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breathing in the sweet, sweet air

Why, why, why are we on this fragile planet wasting time on a vile bag of orange-haired gas? The election of that ghastly man is one of the great tragedies of our century so far. So much to do on climate change, hunger, disease, homelessness, water shortage, disaffected young men turning to violence and religious extremism, the destructive power of new drugs – my son just lost a young friend to Fentanyl – a million important things, and busy, intelligent people, every day, are wasting their fucking time dealing with a cretinous lying idiot, his villainous sycophantic lying henchmen, and almost every single ghastly excuse for a human being in his reprehensible lying party, none of whom are worth one iota of our valuable grey matter.

Okay, thank you, that’s all for today. My rage simmers some days and explodes others. Just hearing the orange blow-hole’s voice turns my stomach. Disgusting. And millions still support him. It’s enough to make you give up on humanity, some days.

But stop. The scent of gardenia, rose, and lavender, the birds in full voice at dusk, the incredibly lush green after yesterday’s torrential downpour – so much to celebrate. My daughter correcting my not-quite-left-enough sensibilities. I texted that, to protest the forced exclusion of police in uniform by Black Lives Matter, a gay friend who used to be a Pride parade marshal is boycotting the parade on Sunday.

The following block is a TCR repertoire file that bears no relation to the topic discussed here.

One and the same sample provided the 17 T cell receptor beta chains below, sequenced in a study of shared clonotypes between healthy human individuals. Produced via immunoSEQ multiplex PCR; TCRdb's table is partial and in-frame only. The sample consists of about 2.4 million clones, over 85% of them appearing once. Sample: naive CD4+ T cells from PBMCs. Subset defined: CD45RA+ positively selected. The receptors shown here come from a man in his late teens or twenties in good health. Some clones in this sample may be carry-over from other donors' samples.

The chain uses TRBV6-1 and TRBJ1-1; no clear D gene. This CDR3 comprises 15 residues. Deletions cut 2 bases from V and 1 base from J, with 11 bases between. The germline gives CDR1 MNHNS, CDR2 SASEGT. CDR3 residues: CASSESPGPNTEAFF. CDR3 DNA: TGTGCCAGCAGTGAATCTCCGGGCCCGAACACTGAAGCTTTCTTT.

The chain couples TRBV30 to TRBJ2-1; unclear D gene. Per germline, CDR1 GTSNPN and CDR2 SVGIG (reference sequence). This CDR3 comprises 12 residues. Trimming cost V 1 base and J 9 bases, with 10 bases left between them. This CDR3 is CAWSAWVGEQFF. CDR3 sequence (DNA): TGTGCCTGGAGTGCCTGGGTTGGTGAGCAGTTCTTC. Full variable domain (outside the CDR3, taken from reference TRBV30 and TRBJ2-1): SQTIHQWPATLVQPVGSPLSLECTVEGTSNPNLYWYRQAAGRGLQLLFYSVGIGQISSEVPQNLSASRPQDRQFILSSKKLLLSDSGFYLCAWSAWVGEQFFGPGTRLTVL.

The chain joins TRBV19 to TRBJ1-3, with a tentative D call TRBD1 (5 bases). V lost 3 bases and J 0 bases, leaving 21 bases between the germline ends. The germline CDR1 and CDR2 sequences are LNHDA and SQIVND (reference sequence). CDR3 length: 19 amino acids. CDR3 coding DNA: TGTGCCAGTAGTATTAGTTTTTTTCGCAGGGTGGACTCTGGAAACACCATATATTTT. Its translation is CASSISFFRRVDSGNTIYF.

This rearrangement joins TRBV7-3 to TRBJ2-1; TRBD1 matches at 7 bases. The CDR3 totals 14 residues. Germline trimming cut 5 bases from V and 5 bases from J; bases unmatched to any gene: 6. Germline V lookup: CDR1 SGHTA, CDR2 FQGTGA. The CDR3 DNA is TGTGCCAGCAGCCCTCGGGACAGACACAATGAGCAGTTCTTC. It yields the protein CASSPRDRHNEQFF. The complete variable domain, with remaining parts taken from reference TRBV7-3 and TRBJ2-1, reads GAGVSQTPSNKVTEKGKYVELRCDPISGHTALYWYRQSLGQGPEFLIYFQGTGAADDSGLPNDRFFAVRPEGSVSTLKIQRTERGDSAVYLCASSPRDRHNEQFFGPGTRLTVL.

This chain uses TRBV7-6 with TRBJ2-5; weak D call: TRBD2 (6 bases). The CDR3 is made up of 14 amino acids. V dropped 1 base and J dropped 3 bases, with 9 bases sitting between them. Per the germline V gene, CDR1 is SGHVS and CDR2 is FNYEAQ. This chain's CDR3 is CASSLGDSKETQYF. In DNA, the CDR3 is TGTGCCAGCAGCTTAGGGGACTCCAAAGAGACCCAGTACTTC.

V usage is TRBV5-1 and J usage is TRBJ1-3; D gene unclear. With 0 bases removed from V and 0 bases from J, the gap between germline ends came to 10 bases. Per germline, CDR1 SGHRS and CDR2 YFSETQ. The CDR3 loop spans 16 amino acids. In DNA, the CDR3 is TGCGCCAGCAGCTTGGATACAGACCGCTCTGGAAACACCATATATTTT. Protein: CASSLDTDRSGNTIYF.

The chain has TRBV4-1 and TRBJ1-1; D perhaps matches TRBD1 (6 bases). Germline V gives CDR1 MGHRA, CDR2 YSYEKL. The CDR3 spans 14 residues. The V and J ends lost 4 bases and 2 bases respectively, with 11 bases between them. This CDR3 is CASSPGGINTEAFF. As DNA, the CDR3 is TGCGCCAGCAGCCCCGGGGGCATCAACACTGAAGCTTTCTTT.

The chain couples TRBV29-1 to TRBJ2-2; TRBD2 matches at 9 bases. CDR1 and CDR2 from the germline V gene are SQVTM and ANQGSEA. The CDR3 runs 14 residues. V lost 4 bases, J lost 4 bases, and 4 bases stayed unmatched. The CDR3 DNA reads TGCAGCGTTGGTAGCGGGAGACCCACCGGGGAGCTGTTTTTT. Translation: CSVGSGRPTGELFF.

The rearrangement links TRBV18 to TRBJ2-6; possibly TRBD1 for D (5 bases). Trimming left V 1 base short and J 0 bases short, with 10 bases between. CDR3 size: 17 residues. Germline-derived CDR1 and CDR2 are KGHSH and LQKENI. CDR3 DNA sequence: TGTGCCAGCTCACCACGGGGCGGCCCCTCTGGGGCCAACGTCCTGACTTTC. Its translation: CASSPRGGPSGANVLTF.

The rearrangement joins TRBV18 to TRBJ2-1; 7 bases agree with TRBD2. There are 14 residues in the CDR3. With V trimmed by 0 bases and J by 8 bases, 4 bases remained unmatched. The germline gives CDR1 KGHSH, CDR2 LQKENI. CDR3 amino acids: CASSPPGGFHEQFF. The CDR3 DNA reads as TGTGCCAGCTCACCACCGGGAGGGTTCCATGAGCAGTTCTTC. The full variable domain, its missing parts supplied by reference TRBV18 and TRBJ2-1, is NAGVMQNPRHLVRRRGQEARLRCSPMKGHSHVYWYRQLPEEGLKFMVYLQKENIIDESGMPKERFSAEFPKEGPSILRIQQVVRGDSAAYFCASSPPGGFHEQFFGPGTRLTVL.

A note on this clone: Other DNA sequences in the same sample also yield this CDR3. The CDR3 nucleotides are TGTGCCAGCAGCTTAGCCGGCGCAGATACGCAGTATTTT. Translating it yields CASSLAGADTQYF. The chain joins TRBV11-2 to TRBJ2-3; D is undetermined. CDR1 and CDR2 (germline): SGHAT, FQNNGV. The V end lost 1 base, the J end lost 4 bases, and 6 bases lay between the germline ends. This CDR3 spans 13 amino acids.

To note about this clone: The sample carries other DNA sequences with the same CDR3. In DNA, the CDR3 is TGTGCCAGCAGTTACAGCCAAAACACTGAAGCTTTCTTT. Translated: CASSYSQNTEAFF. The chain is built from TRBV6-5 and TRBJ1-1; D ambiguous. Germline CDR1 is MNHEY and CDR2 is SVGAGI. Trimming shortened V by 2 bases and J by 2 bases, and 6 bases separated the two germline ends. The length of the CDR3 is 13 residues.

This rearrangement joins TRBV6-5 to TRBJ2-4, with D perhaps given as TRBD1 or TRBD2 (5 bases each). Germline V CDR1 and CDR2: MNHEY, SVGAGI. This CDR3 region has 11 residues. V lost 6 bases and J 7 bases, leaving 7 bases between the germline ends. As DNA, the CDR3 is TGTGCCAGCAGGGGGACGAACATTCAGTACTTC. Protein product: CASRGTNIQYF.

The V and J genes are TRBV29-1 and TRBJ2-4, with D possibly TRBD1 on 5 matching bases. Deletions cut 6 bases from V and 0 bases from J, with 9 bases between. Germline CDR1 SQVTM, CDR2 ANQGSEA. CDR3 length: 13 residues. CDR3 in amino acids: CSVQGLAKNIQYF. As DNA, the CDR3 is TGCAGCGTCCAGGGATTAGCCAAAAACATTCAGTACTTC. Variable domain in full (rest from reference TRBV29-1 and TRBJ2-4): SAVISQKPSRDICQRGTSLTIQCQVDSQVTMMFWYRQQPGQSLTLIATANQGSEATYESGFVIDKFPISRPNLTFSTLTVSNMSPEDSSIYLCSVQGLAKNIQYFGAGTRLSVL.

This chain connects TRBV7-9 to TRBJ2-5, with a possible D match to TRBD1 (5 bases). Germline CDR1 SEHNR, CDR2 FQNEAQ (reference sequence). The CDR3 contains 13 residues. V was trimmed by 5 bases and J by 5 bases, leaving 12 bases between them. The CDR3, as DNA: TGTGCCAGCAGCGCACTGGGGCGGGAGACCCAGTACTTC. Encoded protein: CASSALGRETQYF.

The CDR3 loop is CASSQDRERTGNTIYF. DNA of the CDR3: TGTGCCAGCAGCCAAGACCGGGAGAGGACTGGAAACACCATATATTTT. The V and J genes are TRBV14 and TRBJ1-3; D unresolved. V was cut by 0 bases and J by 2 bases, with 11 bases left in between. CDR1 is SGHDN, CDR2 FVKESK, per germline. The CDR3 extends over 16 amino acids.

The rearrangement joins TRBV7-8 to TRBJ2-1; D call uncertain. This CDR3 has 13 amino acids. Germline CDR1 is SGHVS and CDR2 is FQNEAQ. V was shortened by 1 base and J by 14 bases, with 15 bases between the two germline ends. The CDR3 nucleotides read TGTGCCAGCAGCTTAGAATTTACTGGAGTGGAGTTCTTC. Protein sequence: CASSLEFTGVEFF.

“A white man, I presume?” she wrote back.
“An older gay man who has suffered from discrimination and believes in tolerance and inclusion,” I wrote.
“So yes,” she replied. “A white man.”

I see her side, and his too. Marching together is vital, the fact that gay police in uniform are part of the event – how extraordinary that is in a world where it’s illegal to be gay in many countries and can even lead to death. But then, according to the people of colour I’ve heard on this issue, the very next day, after marching merrily in the parade, the police, gay or not, continue racist practices like carding.

Anna has a thing or two to teach me. On a happier note, she took her older son for his yearly check up, and the doctor thought he was in Grade one, not JK. He’s a big boy and mature for his age, our Eli.

Busy as always, three classes this week, all thrilling. I’m already recruiting for So True which isn’t till November, but you can never start too early. Two new library books, Maggie Nelson’s ground-breaking “The Argonauts,” which may have broken ground but I’m not sure I like its disjointed, aggressive style, and – of course – “Dreaming the Beatles – the love story of one band and the whole world,” by Rob Sheffield, telling me nothing I don’t know. Watched the dramatic finale of “Genius” on Wednesday night, about Einstein, a magnificent man and a lousy father – so what’s new already?

Yesterday was Brucie’s 70th birthday. He’s doing better all the time and will soon move to a rehab hospital. He has to learn to walk again, because his apartment building is not wheelchair-accessible, and he wants to go home. May those legs soon start moving again, my beloved friend. To think, only a few months ago, the two of us went on a long hike on the Cote d’Azur. What a beautiful memory.